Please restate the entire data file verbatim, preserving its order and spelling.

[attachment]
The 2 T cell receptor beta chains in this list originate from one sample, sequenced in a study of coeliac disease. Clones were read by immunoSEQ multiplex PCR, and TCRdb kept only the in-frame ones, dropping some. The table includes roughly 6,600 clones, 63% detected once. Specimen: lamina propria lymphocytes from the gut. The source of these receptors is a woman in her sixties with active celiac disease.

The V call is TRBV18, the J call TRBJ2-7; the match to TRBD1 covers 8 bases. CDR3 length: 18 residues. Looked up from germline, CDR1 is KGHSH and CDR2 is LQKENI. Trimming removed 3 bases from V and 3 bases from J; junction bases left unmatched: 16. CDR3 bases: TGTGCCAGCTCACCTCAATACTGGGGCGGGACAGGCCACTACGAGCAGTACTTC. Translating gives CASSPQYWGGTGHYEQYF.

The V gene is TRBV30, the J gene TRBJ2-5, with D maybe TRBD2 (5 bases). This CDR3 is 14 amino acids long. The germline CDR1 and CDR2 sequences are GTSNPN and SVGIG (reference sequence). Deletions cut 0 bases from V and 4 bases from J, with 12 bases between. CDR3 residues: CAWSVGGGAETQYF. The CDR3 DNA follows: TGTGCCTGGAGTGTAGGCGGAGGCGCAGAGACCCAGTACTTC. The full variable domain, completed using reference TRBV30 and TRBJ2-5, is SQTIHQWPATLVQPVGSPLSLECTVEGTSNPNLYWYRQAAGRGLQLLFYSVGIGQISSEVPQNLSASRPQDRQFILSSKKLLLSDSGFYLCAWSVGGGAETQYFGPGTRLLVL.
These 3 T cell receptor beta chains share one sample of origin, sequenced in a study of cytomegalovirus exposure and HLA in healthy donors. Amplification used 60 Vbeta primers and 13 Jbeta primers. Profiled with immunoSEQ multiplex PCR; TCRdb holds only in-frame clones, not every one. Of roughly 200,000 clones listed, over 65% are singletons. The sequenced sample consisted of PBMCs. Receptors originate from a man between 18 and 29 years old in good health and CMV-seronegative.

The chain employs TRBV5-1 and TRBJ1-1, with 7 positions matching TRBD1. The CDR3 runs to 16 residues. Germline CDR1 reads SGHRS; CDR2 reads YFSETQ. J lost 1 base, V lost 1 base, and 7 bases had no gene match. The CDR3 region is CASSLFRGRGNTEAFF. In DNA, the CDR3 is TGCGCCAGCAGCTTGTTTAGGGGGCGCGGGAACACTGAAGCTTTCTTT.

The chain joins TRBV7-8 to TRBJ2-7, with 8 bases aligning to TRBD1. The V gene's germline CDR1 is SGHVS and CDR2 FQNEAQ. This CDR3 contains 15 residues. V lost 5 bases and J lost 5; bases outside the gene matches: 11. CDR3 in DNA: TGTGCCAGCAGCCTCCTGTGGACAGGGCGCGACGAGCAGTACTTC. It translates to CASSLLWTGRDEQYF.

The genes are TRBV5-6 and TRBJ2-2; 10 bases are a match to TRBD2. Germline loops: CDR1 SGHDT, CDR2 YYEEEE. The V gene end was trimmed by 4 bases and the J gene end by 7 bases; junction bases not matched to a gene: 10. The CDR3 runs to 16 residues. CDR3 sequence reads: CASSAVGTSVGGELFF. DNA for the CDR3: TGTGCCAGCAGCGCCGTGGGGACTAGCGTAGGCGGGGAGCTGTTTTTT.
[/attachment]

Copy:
The 2 T cell receptor beta chains in this list originate from one sample, sequenced in a study of coeliac disease. Clones were read by immunoSEQ multiplex PCR, and TCRdb kept only the in-frame ones, dropping some. The table includes roughly 6,600 clones, 63% detected once. Specimen: lamina propria lymphocytes from the gut. The source of these receptors is a woman in her sixties with active celiac disease.

The V call is TRBV18, the J call TRBJ2-7; the match to TRBD1 covers 8 bases. CDR3 length: 18 residues. Looked up from germline, CDR1 is KGHSH and CDR2 is LQKENI. Trimming removed 3 bases from V and 3 bases from J; junction bases left unmatched: 16. CDR3 bases: TGTGCCAGCTCACCTCAATACTGGGGCGGGACAGGCCACTACGAGCAGTACTTC. Translating gives CASSPQYWGGTGHYEQYF.

The V gene is TRBV30, the J gene TRBJ2-5, with D maybe TRBD2 (5 bases). This CDR3 is 14 amino acids long. The germline CDR1 and CDR2 sequences are GTSNPN and SVGIG (reference sequence). Deletions cut 0 bases from V and 4 bases from J, with 12 bases between. CDR3 residues: CAWSVGGGAETQYF. The CDR3 DNA follows: TGTGCCTGGAGTGTAGGCGGAGGCGCAGAGACCCAGTACTTC. The full variable domain, completed using reference TRBV30 and TRBJ2-5, is SQTIHQWPATLVQPVGSPLSLECTVEGTSNPNLYWYRQAAGRGLQLLFYSVGIGQISSEVPQNLSASRPQDRQFILSSKKLLLSDSGFYLCAWSVGGGAETQYFGPGTRLLVL.
These 3 T cell receptor beta chains share one sample of origin, sequenced in a study of cytomegalovirus exposure and HLA in healthy donors. Amplification used 60 Vbeta primers and 13 Jbeta primers. Profiled with immunoSEQ multiplex PCR; TCRdb holds only in-frame clones, not every one. Of roughly 200,000 clones listed, over 65% are singletons. The sequenced sample consisted of PBMCs. Receptors originate from a man between 18 and 29 years old in good health and CMV-seronegative.

The chain employs TRBV5-1 and TRBJ1-1, with 7 positions matching TRBD1. The CDR3 runs to 16 residues. Germline CDR1 reads SGHRS; CDR2 reads YFSETQ. J lost 1 base, V lost 1 base, and 7 bases had no gene match. The CDR3 region is CASSLFRGRGNTEAFF. In DNA, the CDR3 is TGCGCCAGCAGCTTGTTTAGGGGGCGCGGGAACACTGAAGCTTTCTTT.

The chain joins TRBV7-8 to TRBJ2-7, with 8 bases aligning to TRBD1. The V gene's germline CDR1 is SGHVS and CDR2 FQNEAQ. This CDR3 contains 15 residues. V lost 5 bases and J lost 5; bases outside the gene matches: 11. CDR3 in DNA: TGTGCCAGCAGCCTCCTGTGGACAGGGCGCGACGAGCAGTACTTC. It translates to CASSLLWTGRDEQYF.

The genes are TRBV5-6 and TRBJ2-2; 10 bases are a match to TRBD2. Germline loops: CDR1 SGHDT, CDR2 YYEEEE. The V gene end was trimmed by 4 bases and the J gene end by 7 bases; junction bases not matched to a gene: 10. The CDR3 runs to 16 residues. CDR3 sequence reads: CASSAVGTSVGGELFF. DNA for the CDR3: TGTGCCAGCAGCGCCGTGGGGACTAGCGTAGGCGGGGAGCTGTTTTTT.